Stock Market

TSLA Stock Analysis: Where Will Tesla Be in 10 Years?

You don’t need a deep Tesla (NASDAQ:TSLA) stock analysis to tell you it’s the worst-performing stock of the Magnificent Seven in 2024 so far. The EV maker has different issues than those confronting rival Rivian (NASDAQ:RIVN), which just reported terrible earnings that sent its stock careening lower. But the general EV market malaise is heavy enough to weigh on the industry, Tesla included.

However, the TLSA also has more in its favor than most other car companies. It might be a bumpy ride for Tesla investors in the immediate future, but what does a TSLA stock analysis say about the longer term? Let’s take a look at where an investment in Tesla might be 10 years down the road.

EV Demand and TSLA Stock

High interest rates make financing a new car purchase prohibitively expensive for many. Rivian produced over 17,500 vehicles in the fourth quarter, 8% more than the previous quarter, but delivered 10% fewer vehicles, or under 14,000 cars than it did in the third. For the coming year the luxury EV maker sees production being essentially flat at 57,000 vehicles.

It wasn’t much better at luxury EV peer Lucid Motors (NASDAQ:LCID), which expects to produce just 9,000 vehicles in 2024, a slight increase over last year, but a far cry from the 22,600 EVs analysts expected.

Industry EV sales growth is declining at a faster rate than many thought. Ford (NYSE:F) slashed its F-150 Lightning production in half while GM is standing on the brakes of its own EV production schedule. 

Although Tesla hasn’t provided hard production numbers for the coming year, it did say, “vehicle volume growth rate may be notably lower than the growth rate achieved in 2023.”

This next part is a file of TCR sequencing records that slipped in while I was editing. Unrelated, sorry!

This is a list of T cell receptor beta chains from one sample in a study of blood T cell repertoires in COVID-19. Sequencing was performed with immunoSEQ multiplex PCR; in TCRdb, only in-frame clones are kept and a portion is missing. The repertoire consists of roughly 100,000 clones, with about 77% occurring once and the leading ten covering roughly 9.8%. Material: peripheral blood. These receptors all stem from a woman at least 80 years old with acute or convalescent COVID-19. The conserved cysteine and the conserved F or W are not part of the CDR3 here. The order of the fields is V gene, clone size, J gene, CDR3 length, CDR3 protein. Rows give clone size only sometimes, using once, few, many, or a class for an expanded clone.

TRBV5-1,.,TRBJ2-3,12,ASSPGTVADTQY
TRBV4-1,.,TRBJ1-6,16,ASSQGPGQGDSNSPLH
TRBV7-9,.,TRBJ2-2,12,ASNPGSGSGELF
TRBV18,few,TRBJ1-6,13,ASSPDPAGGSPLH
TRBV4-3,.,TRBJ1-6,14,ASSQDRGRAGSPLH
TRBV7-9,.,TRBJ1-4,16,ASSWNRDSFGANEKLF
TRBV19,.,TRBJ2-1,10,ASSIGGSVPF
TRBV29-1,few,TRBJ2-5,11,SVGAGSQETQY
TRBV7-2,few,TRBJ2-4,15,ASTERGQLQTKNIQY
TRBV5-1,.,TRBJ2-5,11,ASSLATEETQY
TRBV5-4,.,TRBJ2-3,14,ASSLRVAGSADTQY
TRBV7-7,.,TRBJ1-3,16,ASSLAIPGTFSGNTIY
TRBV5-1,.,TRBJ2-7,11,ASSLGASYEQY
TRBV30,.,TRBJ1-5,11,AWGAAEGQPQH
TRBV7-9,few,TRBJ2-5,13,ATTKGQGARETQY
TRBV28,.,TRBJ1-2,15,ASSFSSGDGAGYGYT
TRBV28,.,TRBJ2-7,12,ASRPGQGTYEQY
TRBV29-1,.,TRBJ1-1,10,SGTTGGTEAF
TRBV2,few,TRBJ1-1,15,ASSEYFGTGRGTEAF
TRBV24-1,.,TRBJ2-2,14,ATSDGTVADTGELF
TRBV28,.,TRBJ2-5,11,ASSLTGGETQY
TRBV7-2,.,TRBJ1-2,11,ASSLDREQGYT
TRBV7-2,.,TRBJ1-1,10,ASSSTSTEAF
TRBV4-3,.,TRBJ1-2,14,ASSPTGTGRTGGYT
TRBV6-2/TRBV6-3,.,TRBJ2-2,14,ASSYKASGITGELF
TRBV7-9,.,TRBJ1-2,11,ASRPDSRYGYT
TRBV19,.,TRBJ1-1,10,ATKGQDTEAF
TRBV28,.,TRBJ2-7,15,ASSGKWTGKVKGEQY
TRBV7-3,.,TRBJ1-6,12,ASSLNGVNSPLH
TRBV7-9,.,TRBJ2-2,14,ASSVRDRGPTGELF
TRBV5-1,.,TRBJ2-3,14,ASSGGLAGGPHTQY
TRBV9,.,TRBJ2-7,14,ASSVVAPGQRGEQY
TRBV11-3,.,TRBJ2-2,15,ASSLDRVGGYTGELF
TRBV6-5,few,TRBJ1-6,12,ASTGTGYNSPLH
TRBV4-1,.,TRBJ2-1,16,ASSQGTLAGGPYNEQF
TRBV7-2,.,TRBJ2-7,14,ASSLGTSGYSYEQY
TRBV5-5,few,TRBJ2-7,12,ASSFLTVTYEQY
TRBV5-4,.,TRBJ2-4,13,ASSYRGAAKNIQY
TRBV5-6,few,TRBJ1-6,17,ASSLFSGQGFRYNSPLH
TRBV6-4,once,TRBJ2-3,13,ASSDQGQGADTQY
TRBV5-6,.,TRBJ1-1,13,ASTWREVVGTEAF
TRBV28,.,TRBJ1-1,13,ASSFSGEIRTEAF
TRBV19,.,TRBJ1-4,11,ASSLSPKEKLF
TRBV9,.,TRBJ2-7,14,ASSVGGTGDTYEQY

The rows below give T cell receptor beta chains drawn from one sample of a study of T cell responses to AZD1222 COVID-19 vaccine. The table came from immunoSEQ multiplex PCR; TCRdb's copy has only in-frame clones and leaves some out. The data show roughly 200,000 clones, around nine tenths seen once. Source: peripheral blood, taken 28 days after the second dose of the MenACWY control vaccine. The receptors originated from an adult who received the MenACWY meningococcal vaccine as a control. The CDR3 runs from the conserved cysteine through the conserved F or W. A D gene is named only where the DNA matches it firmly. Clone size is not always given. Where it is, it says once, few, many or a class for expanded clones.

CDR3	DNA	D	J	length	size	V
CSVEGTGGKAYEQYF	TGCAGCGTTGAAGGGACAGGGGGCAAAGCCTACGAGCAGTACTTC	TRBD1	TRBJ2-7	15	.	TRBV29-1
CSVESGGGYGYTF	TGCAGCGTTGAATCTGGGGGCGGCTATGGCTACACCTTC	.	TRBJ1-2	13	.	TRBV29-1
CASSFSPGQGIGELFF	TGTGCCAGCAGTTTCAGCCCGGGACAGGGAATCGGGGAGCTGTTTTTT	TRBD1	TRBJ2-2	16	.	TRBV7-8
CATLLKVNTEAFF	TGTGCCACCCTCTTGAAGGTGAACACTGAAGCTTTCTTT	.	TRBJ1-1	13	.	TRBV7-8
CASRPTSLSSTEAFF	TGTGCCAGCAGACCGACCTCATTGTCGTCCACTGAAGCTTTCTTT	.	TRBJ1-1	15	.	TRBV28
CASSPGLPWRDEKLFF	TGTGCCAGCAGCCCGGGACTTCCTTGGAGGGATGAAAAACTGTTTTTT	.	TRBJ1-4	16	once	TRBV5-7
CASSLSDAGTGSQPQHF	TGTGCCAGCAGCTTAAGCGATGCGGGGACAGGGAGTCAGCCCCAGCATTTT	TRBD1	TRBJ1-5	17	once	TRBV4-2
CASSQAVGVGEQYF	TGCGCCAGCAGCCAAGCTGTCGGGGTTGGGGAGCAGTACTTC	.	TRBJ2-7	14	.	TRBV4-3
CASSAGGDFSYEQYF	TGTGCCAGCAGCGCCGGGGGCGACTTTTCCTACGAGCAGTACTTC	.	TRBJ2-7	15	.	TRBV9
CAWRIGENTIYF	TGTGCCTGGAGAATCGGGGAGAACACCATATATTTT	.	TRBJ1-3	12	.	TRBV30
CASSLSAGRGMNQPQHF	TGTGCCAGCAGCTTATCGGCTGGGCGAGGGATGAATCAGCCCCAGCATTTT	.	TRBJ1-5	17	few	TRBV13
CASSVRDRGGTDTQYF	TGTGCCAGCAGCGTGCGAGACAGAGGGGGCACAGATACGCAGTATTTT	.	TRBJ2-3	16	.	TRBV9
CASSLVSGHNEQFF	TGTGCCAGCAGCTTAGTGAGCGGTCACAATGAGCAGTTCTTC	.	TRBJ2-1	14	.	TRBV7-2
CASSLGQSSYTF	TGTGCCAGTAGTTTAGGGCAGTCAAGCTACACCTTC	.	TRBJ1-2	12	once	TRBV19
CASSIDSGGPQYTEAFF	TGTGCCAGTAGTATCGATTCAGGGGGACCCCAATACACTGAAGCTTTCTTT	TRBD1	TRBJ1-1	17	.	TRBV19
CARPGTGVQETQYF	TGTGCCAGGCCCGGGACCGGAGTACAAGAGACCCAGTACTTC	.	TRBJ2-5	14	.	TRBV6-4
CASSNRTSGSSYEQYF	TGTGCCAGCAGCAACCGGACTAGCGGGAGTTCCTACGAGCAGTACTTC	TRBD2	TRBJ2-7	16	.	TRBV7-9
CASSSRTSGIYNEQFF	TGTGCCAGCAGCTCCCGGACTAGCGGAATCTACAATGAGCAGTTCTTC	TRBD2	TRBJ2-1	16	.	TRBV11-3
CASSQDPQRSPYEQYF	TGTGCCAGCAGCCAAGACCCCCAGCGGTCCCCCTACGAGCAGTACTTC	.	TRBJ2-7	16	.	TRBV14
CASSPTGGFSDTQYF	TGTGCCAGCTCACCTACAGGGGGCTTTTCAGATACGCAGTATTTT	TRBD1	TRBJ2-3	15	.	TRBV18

Big Fish Small Pond

There is a shakeout coming to an EV market that is much smaller than analysts believed. The early adopters already bought their cars but consumers aren’t convinced EVs are worth it. They are hedging their bets. Where EV sales are slowing, Toyota (NYSE:TM) is seeing tremendous growth in its hybrid vehicle lineup. It suggests buyers don’t fully trust the battery EV and want a fossil fuel backup plan.

Tesla won’t quite be the last man standing, but it will be standing taller than most. It revolutionized and popularized EVs when they were still quirky, not-ready-for-prime-time alternatives. Today, it is the premiere EV company and a growing carmaker overall.

Tesla generated $82 billion in EV sales last year, up 15% from the year before. It also earned $8.9 billion in operating profits, which was a 35% drop year over year. Still, almost 1.85 million EVs were produced in 2023 and Tesla delivered 1.8 million of them. 

Not only does Tesla dominate the EV market with a 55% share despite growing competition but it owns a better than 4% share of the entire automobile market. Its share is bigger than Mercedes-Benz (OTCMKTS:MBGAF), BMW (OTCMKTS:BMWYY), Subaru (OTCMKTS:FUJHY), and Volkswagen (OTCMKTS:VWAGY).

Yet trading at 45 times trailing earnings and going for 6 times sales, TSLA stock is still richly valued. The next decade is going to be a tougher slog than the last 10 years. Tesla won’t be a bust like Rivian and Lucid but I don’t see it outperforming the market either. The share price will have to come down significantly from these levels to make TSLA stock a buy.

On the date of publication, Rich Duprey did not hold (either directly or indirectly) any positions in the securities mentioned in this article. The opinions expressed in this article are those of the writer, subject to the InvestorPlace.com Publishing Guidelines.

Rich Duprey has written about stocks and investing for the past 20 years. His articles have appeared on Nasdaq.com, The Motley Fool, and Yahoo! Finance, and he has been referenced by U.S. and international publications, including MarketWatch, Financial Times, Forbes, Fast Company, USA Today, Milwaukee Journal Sentinel, Cheddar News, The Boston Globe, L’Express, and numerous other news outlets.

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